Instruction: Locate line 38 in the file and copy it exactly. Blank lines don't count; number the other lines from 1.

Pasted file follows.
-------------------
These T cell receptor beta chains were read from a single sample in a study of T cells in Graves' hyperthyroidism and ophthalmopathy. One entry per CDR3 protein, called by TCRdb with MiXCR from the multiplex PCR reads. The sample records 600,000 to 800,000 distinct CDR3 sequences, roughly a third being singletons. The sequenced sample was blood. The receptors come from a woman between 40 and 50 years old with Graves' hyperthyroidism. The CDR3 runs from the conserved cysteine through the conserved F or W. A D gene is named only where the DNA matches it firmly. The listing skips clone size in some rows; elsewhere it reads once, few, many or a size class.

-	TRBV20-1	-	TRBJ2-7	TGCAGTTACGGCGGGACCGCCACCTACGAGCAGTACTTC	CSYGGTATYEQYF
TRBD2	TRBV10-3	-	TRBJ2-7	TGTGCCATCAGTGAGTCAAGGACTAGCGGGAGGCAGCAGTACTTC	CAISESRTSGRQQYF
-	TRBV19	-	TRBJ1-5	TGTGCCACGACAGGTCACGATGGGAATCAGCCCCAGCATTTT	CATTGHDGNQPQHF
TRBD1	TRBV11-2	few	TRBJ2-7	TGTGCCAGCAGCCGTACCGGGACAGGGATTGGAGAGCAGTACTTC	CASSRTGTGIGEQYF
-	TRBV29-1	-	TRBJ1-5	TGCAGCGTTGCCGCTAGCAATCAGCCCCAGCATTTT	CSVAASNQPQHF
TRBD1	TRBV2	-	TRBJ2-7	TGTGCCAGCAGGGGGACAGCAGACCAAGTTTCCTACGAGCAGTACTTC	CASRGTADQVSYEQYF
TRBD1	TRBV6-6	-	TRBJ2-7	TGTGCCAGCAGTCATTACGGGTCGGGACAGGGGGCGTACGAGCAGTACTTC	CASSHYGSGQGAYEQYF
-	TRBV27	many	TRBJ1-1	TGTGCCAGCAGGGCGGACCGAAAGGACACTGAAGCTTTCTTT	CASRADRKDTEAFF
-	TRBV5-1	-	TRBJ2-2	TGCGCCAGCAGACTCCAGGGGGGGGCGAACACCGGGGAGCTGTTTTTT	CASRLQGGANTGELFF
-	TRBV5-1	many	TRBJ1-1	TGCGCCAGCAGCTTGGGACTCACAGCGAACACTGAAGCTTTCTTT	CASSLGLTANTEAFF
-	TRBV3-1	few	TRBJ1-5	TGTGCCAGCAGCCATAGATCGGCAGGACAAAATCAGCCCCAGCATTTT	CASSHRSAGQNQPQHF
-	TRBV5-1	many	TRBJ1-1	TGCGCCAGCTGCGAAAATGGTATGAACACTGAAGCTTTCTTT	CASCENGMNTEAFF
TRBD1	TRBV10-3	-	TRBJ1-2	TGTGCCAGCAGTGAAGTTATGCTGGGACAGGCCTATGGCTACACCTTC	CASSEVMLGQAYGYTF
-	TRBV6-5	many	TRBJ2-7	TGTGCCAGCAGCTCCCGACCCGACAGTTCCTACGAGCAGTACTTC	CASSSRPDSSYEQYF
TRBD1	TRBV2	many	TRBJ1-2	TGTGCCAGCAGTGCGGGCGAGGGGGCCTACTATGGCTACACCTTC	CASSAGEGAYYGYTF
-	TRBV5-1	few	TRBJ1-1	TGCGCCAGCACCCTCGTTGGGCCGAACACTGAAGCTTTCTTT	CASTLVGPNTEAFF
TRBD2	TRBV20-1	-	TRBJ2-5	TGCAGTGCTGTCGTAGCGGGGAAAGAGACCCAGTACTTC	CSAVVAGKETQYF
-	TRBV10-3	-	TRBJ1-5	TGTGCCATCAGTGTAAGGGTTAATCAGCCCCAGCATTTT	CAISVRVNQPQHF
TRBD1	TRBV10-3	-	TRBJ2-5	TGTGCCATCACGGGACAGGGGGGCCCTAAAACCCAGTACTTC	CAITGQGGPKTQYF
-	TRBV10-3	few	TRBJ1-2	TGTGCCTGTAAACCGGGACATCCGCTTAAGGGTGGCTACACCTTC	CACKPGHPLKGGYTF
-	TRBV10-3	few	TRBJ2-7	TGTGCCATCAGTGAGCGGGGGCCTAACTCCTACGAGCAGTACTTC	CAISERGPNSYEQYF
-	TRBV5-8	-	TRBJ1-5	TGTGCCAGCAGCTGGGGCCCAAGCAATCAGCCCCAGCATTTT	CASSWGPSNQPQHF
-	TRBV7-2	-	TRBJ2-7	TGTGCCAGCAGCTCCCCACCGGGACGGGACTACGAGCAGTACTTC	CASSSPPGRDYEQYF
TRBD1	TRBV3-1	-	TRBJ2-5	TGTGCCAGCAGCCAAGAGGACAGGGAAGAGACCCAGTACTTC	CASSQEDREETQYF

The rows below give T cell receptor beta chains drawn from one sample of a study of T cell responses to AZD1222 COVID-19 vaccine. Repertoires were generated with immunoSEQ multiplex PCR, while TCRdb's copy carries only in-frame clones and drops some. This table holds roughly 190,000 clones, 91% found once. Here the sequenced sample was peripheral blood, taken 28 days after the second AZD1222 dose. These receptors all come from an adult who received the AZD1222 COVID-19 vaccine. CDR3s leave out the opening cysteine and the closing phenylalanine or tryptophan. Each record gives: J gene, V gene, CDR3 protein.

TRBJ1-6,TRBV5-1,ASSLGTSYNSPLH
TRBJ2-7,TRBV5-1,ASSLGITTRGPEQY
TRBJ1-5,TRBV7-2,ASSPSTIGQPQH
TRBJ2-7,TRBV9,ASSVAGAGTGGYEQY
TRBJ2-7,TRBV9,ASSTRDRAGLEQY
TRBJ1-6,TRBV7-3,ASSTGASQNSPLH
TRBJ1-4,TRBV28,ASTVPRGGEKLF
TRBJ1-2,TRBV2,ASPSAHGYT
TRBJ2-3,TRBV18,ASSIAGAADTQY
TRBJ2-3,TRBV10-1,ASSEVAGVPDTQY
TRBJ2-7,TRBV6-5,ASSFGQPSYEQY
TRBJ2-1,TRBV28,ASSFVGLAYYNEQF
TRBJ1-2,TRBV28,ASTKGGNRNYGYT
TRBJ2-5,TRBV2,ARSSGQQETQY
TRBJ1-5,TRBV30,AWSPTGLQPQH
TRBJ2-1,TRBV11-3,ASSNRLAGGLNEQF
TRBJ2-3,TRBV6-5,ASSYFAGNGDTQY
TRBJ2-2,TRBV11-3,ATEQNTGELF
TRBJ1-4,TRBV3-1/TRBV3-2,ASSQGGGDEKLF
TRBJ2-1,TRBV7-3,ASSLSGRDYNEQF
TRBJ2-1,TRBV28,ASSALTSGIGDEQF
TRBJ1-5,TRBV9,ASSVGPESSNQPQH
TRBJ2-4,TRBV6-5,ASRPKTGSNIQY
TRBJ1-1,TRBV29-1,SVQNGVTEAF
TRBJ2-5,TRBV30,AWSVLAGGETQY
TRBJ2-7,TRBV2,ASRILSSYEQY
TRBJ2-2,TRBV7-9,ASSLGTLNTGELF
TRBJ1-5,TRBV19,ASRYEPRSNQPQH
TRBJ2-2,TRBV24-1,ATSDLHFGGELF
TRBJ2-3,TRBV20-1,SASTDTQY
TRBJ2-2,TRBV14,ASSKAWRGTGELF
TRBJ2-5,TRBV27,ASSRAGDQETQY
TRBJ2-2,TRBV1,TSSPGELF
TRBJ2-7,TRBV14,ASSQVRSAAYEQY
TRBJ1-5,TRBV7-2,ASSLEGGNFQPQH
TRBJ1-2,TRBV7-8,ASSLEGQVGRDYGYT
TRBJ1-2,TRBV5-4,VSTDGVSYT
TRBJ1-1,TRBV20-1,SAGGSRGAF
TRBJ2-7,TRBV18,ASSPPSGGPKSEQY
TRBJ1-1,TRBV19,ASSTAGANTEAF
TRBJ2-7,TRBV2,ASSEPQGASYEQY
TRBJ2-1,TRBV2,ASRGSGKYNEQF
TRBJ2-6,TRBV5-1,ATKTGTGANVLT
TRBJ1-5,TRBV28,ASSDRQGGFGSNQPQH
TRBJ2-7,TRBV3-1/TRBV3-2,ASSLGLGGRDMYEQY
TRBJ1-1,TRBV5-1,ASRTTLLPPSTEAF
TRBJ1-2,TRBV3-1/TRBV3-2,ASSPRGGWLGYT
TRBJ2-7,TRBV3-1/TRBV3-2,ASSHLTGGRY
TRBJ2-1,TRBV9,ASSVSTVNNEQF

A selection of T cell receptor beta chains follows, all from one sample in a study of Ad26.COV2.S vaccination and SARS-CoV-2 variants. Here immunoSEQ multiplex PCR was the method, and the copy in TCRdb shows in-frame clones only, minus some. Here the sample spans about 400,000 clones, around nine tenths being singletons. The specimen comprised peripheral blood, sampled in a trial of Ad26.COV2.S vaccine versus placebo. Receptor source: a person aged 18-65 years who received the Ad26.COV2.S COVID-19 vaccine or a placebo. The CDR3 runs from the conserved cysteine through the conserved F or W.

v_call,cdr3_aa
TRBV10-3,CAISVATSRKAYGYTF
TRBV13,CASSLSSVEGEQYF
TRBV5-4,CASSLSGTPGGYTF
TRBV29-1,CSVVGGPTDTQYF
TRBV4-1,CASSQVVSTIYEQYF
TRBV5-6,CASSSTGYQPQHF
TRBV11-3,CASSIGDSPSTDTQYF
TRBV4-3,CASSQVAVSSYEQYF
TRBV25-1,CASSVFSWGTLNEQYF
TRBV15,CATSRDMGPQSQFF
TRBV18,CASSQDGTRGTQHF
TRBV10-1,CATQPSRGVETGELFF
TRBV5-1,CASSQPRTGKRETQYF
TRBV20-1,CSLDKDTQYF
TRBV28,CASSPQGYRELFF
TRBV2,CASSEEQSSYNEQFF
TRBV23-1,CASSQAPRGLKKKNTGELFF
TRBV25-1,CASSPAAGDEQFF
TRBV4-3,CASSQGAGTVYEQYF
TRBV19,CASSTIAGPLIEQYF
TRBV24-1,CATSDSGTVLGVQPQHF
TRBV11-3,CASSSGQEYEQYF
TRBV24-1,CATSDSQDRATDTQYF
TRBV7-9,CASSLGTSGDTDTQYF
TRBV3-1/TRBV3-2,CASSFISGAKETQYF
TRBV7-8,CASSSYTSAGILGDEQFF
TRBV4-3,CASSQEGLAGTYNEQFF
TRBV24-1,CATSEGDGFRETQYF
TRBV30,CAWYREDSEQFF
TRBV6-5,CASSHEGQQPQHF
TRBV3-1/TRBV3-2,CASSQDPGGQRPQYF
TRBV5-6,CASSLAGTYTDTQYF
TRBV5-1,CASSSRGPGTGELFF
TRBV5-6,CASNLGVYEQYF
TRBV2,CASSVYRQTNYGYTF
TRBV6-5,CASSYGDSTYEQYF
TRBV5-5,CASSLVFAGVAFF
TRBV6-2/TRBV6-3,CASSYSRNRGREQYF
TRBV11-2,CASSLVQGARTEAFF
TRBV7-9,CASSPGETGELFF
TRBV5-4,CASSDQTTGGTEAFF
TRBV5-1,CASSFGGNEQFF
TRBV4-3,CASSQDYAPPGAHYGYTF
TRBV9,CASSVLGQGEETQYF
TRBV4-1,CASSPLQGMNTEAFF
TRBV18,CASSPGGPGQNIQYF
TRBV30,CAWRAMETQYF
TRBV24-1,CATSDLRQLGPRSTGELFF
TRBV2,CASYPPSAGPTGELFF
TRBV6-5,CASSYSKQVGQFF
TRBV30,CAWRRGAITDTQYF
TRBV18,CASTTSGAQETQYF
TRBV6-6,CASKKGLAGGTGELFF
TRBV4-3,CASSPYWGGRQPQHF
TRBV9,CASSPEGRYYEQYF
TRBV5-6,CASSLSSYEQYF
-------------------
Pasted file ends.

TRBJ2-1,TRBV28,ASSFVGLAYYNEQF